O God, who on this day didst teach
the hearts of Thy faithful by the light of the Holy Ghost, grant us
by the same Spirit to judge rightly in all things, and ever to
rejoice in His consolation. Through our Lord Jesus Christ, Thy Son,
who lives and reigns with Thee in the unity of the same Holy Ghost,
God, world without end. Amen.
O God, who on this day didst teach the hearts of Thy faithful by the light of the Holy Ghost, grant us by the same Spirit to judge rightly in all things, and ever to rejoice in His consolation. Through our Lord Jesus Christ, Thy Son, who lives and reigns with Thee in the unity of the same Holy Ghost, God, world without end. Amen.
When most people hear the word “Pentecost,” they think exclusively of this feast we celebrate today, the descent of the Holy Ghost on the Apostles and the Blessed Mother. But the reading we just heard from the Acts of the Apostles tells us that ‘The days of Pentecost were drawing to a close...”  when the Holy Ghost came on this particular Sunday. For the days to “draw to a close,” apparently something else had already been going on.
Indeed, this was an important day in the lives of religious Jews in Jesus’ time. Like the Passover, it was one of three “pilgrimage festivals,” for which adult Jewish men were required to journey to Jerusalem for religious rites at the Temple. It marked the beginning of the wheat harvest, and the offering of the new wheat before the divine presence of God at the Temple.
“Pentecost” was a word of the Greek speaking Jews, for “pentēkostēs—Πεντηκοστῆς” means fifty. It was the fiftieth day after Passover. In Hebrew it was “Shavuot,” and also referred to the anniversary of God giving the Law to Moses on Mount Sinai.
So, there were “staying at Jerusalem devout Jews from every nation under heaven.”
But this Shavuot—this Pentecost—would be an altogether new thing for the pilgrims to Jerusalem. They had come to offer sacrifice before the divine Presence of God in the Temple, but that Presence had fled the Temple on Good Friday. The veil of the Holy of Holies, where God dwelled, had been ripped in two from the top to the bottom. It was not as though men had reached up and torn the veil, but God Himself, or perhaps His ministering angels, had parted the veil so God could leave.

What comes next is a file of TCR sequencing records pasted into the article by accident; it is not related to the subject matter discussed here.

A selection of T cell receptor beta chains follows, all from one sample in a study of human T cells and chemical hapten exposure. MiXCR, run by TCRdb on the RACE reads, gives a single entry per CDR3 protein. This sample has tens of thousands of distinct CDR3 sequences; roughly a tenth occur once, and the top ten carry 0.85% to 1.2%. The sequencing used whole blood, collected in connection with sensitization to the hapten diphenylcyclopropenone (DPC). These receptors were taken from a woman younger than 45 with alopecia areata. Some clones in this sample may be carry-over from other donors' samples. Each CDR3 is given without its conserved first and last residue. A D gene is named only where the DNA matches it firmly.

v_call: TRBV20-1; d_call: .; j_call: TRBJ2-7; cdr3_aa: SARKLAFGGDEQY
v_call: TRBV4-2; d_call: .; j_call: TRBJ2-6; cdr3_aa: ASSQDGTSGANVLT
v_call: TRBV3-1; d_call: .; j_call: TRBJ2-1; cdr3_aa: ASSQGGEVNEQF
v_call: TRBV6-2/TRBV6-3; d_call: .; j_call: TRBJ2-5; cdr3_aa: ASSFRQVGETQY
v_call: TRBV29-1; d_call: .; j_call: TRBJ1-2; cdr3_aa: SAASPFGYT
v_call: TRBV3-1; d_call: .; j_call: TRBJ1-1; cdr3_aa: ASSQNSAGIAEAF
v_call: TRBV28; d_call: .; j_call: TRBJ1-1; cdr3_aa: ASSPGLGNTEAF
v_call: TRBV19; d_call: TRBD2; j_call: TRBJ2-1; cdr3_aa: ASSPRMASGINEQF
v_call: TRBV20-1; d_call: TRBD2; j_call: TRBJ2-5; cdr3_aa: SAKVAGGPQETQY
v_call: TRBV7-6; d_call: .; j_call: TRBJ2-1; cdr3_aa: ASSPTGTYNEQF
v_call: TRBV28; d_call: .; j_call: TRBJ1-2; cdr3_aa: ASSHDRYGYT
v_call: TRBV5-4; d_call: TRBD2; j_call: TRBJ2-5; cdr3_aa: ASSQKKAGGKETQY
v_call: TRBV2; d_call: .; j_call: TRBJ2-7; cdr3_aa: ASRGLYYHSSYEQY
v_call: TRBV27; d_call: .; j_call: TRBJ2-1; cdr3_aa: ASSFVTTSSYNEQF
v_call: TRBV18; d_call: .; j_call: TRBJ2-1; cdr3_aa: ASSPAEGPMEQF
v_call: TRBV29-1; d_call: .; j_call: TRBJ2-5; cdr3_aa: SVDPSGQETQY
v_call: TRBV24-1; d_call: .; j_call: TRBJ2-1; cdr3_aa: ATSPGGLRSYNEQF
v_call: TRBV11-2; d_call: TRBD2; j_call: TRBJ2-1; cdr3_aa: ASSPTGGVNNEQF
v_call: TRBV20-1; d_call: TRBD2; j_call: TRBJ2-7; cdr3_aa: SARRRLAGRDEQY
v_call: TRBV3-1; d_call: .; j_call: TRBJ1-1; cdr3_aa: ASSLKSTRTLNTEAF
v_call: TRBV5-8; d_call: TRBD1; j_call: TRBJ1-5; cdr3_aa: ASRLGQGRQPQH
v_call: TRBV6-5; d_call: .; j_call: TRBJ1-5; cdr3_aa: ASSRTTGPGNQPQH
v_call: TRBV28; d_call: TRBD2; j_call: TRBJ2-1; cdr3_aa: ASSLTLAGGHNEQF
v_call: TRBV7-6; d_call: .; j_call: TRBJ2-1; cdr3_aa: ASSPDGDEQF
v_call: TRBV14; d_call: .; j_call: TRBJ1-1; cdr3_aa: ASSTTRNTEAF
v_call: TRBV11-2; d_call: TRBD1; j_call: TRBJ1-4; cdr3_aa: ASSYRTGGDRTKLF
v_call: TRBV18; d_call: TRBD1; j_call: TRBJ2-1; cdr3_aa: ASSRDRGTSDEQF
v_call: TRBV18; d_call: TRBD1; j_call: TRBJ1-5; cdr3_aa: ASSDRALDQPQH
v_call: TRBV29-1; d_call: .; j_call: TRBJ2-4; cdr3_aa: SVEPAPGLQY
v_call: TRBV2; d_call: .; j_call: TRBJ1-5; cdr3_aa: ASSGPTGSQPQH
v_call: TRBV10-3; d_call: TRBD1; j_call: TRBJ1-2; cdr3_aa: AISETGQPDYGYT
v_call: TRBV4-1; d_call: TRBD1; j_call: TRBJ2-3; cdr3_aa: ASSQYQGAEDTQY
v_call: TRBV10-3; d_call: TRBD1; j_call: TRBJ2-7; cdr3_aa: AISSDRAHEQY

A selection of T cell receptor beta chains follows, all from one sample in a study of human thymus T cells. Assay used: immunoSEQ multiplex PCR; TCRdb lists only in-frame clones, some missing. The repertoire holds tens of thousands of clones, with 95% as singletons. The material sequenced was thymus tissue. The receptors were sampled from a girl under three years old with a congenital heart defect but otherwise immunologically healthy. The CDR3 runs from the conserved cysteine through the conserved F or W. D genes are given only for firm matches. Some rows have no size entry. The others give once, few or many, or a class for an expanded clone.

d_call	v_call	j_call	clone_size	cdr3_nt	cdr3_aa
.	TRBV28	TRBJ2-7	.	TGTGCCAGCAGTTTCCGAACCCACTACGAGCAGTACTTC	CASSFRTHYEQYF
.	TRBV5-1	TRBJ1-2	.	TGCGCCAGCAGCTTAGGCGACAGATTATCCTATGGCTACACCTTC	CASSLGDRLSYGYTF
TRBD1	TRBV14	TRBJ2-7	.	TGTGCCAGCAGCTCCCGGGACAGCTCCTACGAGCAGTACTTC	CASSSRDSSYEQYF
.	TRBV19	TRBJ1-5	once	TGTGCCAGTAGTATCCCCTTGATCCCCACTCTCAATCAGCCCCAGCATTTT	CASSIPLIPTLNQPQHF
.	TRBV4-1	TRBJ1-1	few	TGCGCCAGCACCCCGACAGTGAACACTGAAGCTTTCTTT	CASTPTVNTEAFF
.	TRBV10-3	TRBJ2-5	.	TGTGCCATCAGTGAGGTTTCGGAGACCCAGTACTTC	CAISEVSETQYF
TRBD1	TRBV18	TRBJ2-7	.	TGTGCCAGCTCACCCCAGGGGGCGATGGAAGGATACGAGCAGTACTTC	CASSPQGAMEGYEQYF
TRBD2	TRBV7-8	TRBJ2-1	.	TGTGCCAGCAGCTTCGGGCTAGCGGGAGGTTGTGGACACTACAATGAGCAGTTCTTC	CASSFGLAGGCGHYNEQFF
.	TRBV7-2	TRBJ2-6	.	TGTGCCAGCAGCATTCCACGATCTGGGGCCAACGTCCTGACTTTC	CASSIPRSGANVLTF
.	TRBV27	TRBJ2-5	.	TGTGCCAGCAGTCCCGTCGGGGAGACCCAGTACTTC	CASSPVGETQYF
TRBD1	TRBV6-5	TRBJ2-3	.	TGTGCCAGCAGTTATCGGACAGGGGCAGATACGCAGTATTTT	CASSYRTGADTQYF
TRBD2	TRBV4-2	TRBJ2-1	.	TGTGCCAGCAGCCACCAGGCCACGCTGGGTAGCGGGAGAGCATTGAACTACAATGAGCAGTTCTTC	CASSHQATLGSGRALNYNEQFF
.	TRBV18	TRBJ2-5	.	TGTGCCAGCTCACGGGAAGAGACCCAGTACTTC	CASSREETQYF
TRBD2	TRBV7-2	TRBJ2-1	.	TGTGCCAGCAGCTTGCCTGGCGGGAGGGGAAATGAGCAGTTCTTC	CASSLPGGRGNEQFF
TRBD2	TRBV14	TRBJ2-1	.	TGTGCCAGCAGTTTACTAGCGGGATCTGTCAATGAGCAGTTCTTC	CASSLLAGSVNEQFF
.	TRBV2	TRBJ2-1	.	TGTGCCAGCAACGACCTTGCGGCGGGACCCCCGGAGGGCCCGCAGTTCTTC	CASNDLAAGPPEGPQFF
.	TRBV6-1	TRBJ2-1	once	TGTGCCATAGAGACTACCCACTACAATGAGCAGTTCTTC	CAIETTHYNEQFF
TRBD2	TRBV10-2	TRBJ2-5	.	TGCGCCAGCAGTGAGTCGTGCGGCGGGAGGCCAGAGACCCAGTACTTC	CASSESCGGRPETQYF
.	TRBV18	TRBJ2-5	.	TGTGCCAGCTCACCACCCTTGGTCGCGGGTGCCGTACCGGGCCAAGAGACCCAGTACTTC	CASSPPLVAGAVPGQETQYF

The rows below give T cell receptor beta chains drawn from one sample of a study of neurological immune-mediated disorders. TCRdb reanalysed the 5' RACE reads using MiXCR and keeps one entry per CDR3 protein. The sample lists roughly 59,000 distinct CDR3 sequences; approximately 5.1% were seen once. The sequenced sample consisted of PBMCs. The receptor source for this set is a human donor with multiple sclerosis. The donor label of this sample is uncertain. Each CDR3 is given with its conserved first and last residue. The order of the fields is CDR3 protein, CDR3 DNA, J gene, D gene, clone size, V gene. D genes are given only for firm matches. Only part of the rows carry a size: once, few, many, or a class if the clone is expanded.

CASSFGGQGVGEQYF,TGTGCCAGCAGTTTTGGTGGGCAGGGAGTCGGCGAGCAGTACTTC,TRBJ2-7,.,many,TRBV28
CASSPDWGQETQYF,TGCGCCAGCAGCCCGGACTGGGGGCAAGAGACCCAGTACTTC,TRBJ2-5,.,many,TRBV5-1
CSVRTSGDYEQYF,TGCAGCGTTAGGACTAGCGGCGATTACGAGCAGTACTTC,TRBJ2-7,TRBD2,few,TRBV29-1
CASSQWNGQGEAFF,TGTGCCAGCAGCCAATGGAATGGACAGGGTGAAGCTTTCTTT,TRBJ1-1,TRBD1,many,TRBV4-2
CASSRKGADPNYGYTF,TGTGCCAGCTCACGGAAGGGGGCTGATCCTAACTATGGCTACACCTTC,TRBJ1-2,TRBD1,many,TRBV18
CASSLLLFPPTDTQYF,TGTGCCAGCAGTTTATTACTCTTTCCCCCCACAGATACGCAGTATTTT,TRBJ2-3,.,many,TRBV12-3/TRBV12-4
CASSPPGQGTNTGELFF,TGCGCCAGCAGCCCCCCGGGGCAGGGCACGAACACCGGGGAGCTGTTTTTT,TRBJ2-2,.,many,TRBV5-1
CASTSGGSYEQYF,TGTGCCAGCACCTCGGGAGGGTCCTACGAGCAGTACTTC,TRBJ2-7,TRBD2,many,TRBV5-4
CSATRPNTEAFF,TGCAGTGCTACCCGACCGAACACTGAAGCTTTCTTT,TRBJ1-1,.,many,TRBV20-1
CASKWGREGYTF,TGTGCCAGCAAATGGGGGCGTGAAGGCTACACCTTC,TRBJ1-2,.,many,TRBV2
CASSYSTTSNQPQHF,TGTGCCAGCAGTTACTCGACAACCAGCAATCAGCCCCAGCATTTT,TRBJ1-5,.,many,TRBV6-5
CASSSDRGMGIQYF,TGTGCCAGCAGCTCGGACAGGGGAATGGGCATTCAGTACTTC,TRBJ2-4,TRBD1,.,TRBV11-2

Those who came and heard Saint Peter preaching on that day, discovered a new mode of the presence of that very same God. The Holy Ghost came upon them to make them understand the Apostles, each man in his own proper language. For those that were baptized and remained in the state of grace, God, the Holy Ghost would dwell in each of them, just as He had done in the Temple. As they joined the newly founded community of Christians, they would be introduced to the daily offering of Holy Mass, and the reception of God in a physical way they had never before imagined to be possible.
They had come to celebrate the giving of the old Law to Moses. On this day they learned that Jesus had “come not to abolish but to fulfill” that Law. The externals of the Law would no longer bind. Circumcision would no longer be a mark on the body, but rather a mark on the heart, a mark on the very soul with the character impressed of Baptism. The myriad animal sacrifices would be replaced with Holy Mass, the daily renewal of the one Sacrifice of the Cross, joining man to God in time and place—not just in the Temple, not just in Jerusalem, but anywhere in the world, “from the rising of the sun, even till its going down.” The Commandments would still be kept, but now they would be kept out of love of the Father rather than in the servile fear of a slave.